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Lisa Black

From March 2020 to February 2022, over 100,000 US children were hospitalized with COVID-19. A new study, “Codetections of Other Respiratory Viruses Among Children Hospitalized with COVID-19,” in the February 2023 Pediatrics (published online Jan. 18) found that over the course of the pandemic, these children were increasingly likely to have secondary viral infections, like a cold or respiratory syncytial virus (RSV). These co-infections were linked to worse symptoms, the study found. Researchers analyzed COVID-19 Associated Hospitalization Surveillance Network (COVID-NET) data on 4,372 children hospitalized with SARS-CoV-2 from March 2020 to February 2022 from 19 states. They found children under age 5 having any viral codetection such as rhinovirus or enterovirus were significantly more likely to experience severe respiratory illness. These hospitalized COVID patients had approximately twice the odds of severe respiratory illness compared to those without a second viral infection. Also, hospitalized children under age 2 with RSV codetections had approximately twice the odds of severe respiratory illness compared to those without RSV. The study found that respiratory virus codetections were rare in the first year of the pandemic, but RSV and rhinovirus/enterovirus codetections increased later in the pandemic when the Delta variant of COVID was predominant. Researchers concluded that young children who are hospitalized for COVID-19 may benefit from additional viral testing especially when virus co-circulation is high.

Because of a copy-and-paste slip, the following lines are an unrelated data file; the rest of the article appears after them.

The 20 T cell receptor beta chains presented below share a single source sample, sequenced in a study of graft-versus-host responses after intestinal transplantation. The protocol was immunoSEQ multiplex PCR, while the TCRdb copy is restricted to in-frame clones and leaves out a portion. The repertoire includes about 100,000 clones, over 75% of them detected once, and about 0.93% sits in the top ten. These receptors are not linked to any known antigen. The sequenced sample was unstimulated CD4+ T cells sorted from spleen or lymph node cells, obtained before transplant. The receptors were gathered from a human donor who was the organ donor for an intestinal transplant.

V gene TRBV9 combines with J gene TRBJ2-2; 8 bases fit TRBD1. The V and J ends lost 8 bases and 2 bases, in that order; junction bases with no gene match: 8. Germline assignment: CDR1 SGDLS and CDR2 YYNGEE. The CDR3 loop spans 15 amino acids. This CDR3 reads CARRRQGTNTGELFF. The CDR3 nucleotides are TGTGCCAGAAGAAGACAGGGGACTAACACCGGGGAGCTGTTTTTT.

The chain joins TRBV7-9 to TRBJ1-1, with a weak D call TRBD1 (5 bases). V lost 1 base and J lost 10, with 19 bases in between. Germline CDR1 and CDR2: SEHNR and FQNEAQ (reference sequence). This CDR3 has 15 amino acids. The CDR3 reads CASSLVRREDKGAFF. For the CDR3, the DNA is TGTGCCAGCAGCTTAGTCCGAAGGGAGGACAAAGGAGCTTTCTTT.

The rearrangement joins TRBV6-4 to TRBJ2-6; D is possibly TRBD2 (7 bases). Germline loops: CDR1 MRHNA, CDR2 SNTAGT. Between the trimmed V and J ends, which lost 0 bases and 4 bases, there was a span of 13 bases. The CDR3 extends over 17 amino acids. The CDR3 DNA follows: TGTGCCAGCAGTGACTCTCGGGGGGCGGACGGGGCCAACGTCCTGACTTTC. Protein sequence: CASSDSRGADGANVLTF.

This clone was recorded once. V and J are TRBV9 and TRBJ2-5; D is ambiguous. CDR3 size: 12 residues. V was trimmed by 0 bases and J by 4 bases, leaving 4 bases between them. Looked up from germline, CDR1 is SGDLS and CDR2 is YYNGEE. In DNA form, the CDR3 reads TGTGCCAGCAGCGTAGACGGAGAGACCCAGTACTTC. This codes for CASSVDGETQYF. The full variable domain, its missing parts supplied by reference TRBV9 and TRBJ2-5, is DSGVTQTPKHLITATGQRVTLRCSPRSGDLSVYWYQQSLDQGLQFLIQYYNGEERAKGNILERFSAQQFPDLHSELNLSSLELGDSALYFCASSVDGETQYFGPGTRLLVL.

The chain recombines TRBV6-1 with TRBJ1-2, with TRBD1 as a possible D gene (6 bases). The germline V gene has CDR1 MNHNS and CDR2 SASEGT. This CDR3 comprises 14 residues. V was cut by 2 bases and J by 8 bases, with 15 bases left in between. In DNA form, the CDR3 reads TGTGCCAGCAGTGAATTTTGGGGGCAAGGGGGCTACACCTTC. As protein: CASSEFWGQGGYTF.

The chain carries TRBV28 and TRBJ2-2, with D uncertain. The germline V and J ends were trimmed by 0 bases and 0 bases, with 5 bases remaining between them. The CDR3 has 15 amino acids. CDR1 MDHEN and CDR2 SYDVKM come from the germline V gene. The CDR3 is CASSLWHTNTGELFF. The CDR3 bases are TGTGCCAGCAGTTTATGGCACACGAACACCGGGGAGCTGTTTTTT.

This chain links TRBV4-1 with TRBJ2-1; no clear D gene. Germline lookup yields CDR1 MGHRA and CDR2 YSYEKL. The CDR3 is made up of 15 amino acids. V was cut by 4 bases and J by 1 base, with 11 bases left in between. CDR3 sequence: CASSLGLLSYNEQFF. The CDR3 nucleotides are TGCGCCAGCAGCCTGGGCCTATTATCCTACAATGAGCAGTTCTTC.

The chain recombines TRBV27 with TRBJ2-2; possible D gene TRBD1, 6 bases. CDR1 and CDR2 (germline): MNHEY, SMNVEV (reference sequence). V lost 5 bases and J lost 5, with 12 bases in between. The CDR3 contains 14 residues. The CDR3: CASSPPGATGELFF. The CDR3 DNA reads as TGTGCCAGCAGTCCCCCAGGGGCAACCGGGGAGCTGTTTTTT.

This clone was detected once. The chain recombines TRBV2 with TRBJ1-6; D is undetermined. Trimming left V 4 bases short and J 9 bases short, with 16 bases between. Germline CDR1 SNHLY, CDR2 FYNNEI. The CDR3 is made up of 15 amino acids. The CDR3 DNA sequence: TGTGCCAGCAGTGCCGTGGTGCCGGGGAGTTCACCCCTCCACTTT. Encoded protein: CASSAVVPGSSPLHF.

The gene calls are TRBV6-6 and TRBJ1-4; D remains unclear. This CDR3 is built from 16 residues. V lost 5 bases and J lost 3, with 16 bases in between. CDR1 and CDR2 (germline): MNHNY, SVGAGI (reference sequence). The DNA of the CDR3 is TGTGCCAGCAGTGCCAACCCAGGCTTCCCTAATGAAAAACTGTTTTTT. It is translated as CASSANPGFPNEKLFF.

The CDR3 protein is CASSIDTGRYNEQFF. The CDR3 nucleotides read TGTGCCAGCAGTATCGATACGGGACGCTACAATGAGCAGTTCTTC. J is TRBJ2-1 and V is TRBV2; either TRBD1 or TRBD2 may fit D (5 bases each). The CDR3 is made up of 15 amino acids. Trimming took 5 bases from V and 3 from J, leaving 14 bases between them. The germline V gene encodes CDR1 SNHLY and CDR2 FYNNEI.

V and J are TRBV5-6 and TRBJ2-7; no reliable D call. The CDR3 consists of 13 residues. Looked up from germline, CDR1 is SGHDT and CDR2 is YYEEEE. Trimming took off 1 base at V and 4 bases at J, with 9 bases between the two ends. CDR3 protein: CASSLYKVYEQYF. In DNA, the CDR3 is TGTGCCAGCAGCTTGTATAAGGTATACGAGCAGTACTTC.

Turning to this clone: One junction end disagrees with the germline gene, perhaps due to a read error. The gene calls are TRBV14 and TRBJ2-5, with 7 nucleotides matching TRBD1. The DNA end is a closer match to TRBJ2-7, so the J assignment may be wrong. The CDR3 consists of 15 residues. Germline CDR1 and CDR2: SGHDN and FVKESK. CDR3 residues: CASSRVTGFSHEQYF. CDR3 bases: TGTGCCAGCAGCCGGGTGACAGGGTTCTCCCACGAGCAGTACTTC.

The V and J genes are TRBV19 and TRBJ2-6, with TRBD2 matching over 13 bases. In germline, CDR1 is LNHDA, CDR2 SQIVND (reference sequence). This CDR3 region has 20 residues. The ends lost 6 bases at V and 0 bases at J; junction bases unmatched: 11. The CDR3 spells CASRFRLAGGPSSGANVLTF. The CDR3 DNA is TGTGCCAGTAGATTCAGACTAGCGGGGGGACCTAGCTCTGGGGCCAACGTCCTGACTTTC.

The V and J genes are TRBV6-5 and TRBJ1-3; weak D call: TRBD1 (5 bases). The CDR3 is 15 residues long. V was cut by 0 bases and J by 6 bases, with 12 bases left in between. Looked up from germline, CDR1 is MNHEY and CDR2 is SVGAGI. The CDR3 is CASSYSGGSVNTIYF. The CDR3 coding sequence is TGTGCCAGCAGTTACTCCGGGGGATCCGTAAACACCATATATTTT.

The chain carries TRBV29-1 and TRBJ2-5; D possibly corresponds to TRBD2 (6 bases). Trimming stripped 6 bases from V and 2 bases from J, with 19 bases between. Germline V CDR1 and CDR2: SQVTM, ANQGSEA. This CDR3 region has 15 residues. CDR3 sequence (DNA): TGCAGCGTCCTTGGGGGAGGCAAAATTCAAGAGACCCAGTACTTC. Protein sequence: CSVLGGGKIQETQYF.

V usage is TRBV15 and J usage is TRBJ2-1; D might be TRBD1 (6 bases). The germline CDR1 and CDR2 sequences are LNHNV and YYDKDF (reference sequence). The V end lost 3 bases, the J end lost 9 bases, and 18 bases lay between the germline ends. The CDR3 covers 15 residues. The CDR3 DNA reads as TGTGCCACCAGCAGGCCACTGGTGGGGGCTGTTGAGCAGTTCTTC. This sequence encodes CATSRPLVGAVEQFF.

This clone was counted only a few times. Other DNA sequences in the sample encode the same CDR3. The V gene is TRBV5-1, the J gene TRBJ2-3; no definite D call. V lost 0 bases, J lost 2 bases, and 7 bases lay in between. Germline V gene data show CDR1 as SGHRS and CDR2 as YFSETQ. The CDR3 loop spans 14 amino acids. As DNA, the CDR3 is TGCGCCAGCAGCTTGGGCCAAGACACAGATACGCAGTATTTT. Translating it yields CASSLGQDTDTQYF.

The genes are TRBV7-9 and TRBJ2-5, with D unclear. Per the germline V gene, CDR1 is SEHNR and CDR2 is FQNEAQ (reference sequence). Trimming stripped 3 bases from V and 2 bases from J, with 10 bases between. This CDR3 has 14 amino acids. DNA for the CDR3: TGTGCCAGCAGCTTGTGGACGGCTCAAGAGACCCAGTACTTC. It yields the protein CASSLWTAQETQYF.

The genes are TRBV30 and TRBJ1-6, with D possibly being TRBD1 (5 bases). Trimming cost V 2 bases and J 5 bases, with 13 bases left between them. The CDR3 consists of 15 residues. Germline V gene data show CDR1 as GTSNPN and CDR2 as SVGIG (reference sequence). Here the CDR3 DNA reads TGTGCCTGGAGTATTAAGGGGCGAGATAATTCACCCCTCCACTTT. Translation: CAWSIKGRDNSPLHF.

The American Academy of Pediatrics is an organization of 67,000 primary care pediatricians, pediatric medical subspecialists and pediatric surgical specialists dedicated to the health, safety and well-being of infants, children, adolescents and young adults.

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